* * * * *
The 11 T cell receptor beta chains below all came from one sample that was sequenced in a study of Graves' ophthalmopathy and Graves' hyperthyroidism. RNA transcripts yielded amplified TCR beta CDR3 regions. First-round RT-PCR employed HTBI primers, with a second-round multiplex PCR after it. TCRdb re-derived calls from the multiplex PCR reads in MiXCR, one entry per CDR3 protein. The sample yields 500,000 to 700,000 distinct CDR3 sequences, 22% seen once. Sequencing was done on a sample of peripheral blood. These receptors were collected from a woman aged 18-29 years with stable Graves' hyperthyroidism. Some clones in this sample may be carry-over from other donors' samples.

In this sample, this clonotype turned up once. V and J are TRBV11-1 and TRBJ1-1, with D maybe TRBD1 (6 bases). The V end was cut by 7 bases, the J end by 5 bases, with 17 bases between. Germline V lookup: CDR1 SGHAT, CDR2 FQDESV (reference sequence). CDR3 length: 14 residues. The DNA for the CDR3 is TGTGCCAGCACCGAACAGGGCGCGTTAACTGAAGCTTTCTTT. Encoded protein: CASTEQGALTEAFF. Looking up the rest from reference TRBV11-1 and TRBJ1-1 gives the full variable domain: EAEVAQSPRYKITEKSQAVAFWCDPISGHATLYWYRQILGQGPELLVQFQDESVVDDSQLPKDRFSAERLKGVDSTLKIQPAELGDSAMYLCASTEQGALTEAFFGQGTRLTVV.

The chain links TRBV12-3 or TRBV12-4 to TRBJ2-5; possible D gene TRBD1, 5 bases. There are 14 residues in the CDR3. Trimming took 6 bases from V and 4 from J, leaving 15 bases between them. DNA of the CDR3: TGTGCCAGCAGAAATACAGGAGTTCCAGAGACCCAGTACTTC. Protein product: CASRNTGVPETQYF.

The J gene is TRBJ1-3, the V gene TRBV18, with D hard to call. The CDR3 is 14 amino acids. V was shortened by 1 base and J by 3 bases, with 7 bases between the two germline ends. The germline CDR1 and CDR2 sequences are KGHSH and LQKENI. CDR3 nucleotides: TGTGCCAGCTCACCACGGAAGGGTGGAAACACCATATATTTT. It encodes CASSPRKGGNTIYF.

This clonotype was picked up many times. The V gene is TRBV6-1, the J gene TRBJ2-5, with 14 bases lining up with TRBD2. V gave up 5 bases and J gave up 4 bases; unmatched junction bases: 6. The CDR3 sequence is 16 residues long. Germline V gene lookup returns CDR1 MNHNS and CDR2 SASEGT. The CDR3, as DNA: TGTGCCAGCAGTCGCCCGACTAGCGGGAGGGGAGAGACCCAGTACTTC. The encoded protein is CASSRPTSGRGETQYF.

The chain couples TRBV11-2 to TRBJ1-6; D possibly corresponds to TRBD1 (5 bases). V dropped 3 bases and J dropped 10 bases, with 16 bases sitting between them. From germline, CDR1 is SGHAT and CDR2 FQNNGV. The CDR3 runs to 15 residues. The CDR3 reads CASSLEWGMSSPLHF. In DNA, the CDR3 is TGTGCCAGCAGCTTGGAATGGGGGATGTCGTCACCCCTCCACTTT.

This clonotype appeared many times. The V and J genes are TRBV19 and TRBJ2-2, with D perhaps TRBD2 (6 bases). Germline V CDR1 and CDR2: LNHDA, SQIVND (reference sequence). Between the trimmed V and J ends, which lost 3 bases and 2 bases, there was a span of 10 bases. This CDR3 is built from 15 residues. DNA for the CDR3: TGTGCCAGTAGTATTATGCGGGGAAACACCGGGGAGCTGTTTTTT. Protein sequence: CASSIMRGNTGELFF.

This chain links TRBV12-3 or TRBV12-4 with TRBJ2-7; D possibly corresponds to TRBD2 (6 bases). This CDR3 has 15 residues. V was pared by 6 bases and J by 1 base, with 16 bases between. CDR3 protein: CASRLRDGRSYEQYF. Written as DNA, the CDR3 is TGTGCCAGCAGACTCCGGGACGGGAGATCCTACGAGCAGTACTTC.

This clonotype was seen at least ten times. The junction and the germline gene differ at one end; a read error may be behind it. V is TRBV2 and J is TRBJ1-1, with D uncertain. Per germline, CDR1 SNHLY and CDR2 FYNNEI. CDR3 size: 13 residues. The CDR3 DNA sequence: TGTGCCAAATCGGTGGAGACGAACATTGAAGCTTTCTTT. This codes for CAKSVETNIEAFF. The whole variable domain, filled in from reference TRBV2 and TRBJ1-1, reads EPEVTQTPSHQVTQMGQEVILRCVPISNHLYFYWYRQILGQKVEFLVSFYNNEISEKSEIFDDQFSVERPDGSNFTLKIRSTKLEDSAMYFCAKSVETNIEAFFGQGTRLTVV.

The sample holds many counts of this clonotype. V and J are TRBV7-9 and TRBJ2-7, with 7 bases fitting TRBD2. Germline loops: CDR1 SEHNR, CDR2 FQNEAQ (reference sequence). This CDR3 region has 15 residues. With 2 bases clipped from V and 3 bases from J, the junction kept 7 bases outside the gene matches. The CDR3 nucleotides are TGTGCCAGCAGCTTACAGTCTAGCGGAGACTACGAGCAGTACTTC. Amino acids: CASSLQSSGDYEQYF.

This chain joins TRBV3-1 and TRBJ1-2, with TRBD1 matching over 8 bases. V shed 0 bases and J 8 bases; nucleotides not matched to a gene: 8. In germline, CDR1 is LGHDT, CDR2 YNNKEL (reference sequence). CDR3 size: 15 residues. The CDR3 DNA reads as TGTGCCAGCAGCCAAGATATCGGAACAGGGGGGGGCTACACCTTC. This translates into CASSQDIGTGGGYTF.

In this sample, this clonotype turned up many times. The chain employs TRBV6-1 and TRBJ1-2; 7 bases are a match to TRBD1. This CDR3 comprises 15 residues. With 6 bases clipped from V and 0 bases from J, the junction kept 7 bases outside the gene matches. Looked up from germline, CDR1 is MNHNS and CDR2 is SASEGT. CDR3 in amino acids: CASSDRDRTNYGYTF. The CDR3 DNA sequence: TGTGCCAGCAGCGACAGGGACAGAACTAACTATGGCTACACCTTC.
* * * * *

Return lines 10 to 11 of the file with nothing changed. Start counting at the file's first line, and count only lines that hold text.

The sample holds many counts of this clonotype. V and J are TRBV7-9 and TRBJ2-7, with 7 bases fitting TRBD2. Germline loops: CDR1 SEHNR, CDR2 FQNEAQ (reference sequence). This CDR3 region has 15 residues. With 2 bases clipped from V and 3 bases from J, the junction kept 7 bases outside the gene matches. The CDR3 nucleotides are TGTGCCAGCAGCTTACAGTCTAGCGGAGACTACGAGCAGTACTTC. Amino acids: CASSLQSSGDYEQYF.

This chain joins TRBV3-1 and TRBJ1-2, with TRBD1 matching over 8 bases. V shed 0 bases and J 8 bases; nucleotides not matched to a gene: 8. In germline, CDR1 is LGHDT, CDR2 YNNKEL (reference sequence). CDR3 size: 15 residues. The CDR3 DNA reads as TGTGCCAGCAGCCAAGATATCGGAACAGGGGGGGGCTACACCTTC. This translates into CASSQDIGTGGGYTF.